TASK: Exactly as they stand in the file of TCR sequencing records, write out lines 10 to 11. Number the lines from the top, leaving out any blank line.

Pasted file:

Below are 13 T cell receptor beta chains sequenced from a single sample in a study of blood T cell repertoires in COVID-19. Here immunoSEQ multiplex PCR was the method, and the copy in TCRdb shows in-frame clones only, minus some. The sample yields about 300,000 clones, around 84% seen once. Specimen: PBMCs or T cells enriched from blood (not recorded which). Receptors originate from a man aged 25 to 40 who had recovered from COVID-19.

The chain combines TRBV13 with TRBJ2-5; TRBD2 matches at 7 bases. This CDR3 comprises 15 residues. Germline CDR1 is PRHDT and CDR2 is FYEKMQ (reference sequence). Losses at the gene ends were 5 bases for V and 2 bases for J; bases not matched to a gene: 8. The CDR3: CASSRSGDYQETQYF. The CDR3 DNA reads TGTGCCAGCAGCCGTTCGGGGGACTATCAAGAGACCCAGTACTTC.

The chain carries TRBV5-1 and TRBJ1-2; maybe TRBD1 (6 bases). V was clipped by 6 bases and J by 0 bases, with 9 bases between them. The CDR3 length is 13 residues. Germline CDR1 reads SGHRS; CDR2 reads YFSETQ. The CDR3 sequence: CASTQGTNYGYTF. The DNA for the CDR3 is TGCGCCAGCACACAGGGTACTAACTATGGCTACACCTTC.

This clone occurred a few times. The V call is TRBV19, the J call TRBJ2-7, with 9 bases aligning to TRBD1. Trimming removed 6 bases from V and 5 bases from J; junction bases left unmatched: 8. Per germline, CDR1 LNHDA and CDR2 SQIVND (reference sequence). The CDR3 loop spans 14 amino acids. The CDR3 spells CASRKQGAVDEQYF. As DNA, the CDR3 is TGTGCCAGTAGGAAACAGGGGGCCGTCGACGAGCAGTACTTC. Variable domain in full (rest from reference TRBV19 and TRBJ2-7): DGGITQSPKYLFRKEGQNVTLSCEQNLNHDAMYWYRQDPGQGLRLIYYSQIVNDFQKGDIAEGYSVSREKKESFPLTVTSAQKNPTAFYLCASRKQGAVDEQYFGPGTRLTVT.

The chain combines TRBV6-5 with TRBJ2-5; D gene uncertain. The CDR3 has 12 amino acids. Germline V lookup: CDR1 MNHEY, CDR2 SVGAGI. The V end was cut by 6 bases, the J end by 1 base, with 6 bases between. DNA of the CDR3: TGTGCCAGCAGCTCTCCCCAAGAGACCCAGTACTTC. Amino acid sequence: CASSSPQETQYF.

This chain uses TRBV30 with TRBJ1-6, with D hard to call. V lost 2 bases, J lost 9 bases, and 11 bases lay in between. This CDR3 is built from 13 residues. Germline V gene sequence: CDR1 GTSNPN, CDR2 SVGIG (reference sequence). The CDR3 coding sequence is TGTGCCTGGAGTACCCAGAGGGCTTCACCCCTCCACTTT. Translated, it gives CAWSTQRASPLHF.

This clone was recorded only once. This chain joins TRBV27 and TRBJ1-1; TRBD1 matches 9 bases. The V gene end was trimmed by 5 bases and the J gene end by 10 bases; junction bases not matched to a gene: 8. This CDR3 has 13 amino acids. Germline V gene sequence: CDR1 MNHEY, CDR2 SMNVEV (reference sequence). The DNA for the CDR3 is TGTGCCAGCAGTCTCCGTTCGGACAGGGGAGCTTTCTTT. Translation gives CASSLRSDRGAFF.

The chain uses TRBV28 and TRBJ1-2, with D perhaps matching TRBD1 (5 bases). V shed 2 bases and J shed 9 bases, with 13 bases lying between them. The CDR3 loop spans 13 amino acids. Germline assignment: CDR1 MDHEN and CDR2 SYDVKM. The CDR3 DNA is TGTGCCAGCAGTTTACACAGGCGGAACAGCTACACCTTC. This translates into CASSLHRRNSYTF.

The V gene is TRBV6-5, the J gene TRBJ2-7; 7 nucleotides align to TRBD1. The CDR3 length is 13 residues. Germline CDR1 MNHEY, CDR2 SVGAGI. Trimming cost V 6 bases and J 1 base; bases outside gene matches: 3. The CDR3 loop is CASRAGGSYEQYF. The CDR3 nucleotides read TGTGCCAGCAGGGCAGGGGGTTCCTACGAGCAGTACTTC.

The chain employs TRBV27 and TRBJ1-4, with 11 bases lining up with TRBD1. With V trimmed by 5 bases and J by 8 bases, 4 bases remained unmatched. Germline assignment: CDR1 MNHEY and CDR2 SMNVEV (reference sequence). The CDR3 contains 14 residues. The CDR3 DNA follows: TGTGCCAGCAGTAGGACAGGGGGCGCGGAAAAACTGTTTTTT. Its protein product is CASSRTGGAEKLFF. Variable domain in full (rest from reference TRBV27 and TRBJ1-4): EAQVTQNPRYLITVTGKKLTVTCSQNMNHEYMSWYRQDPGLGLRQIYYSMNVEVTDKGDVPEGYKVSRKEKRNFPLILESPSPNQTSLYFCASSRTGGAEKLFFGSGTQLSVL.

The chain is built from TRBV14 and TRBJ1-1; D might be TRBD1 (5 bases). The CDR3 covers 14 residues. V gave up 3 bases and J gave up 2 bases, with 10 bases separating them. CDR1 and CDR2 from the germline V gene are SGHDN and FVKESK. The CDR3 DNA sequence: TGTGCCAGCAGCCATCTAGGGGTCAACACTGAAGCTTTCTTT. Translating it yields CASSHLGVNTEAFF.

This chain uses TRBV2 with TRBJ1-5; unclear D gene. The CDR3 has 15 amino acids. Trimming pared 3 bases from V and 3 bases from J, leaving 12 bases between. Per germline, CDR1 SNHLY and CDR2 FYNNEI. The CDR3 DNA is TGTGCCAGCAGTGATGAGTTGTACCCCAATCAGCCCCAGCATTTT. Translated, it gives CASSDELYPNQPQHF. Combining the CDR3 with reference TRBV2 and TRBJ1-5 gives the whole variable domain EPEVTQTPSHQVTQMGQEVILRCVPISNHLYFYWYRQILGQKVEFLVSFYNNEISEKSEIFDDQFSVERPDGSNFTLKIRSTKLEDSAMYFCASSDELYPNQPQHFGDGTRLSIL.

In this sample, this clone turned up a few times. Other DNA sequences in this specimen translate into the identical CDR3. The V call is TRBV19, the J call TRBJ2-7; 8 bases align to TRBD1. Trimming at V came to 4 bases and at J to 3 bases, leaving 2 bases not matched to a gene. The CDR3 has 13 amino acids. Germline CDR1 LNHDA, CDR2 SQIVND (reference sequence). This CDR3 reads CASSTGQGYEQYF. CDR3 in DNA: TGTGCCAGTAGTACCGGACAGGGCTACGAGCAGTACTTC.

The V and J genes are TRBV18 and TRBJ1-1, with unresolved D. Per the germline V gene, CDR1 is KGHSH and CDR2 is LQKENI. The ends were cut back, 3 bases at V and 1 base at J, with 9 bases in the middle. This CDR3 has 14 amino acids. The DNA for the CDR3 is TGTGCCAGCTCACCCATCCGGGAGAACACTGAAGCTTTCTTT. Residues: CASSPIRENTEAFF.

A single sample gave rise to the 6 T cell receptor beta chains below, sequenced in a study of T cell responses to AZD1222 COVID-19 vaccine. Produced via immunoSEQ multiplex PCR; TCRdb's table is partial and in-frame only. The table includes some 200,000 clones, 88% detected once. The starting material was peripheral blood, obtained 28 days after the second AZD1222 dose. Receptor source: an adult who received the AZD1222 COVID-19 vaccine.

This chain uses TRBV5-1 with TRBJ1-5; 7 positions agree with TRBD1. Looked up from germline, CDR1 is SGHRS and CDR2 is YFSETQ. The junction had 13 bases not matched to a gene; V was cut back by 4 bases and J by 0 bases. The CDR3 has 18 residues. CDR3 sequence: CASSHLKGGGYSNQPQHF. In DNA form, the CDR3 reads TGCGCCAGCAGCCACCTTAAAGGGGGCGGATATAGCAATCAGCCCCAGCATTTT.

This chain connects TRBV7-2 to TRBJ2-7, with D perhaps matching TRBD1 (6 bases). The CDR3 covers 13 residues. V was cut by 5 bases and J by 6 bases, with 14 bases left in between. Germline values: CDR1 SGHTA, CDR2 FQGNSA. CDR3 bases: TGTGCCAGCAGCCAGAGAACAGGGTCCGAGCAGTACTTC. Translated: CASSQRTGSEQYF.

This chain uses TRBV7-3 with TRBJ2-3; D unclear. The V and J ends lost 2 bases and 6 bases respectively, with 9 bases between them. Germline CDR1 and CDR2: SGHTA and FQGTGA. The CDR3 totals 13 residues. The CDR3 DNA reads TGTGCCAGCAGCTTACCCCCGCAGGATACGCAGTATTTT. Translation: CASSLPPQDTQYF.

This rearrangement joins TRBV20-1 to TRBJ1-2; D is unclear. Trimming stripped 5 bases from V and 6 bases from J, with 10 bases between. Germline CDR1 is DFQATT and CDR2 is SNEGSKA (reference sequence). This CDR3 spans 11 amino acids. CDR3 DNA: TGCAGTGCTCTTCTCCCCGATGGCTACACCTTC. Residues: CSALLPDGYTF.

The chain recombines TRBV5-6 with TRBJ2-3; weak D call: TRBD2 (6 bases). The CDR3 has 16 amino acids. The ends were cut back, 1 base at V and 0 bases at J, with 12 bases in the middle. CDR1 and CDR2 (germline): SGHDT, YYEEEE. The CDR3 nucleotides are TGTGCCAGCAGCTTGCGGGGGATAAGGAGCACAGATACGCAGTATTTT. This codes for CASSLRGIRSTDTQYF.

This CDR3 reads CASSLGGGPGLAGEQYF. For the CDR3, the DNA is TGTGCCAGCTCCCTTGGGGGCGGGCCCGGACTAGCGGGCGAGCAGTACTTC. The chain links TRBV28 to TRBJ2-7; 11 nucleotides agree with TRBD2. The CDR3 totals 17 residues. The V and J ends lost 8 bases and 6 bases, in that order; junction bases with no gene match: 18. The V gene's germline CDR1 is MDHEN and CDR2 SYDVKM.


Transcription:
The chain employs TRBV27 and TRBJ1-4, with 11 bases lining up with TRBD1. With V trimmed by 5 bases and J by 8 bases, 4 bases remained unmatched. Germline assignment: CDR1 MNHEY and CDR2 SMNVEV (reference sequence). The CDR3 contains 14 residues. The CDR3 DNA follows: TGTGCCAGCAGTAGGACAGGGGGCGCGGAAAAACTGTTTTTT. Its protein product is CASSRTGGAEKLFF. Variable domain in full (rest from reference TRBV27 and TRBJ1-4): EAQVTQNPRYLITVTGKKLTVTCSQNMNHEYMSWYRQDPGLGLRQIYYSMNVEVTDKGDVPEGYKVSRKEKRNFPLILESPSPNQTSLYFCASSRTGGAEKLFFGSGTQLSVL.

The chain is built from TRBV14 and TRBJ1-1; D might be TRBD1 (5 bases). The CDR3 covers 14 residues. V gave up 3 bases and J gave up 2 bases, with 10 bases separating them. CDR1 and CDR2 from the germline V gene are SGHDN and FVKESK. The CDR3 DNA sequence: TGTGCCAGCAGCCATCTAGGGGTCAACACTGAAGCTTTCTTT. Translating it yields CASSHLGVNTEAFF.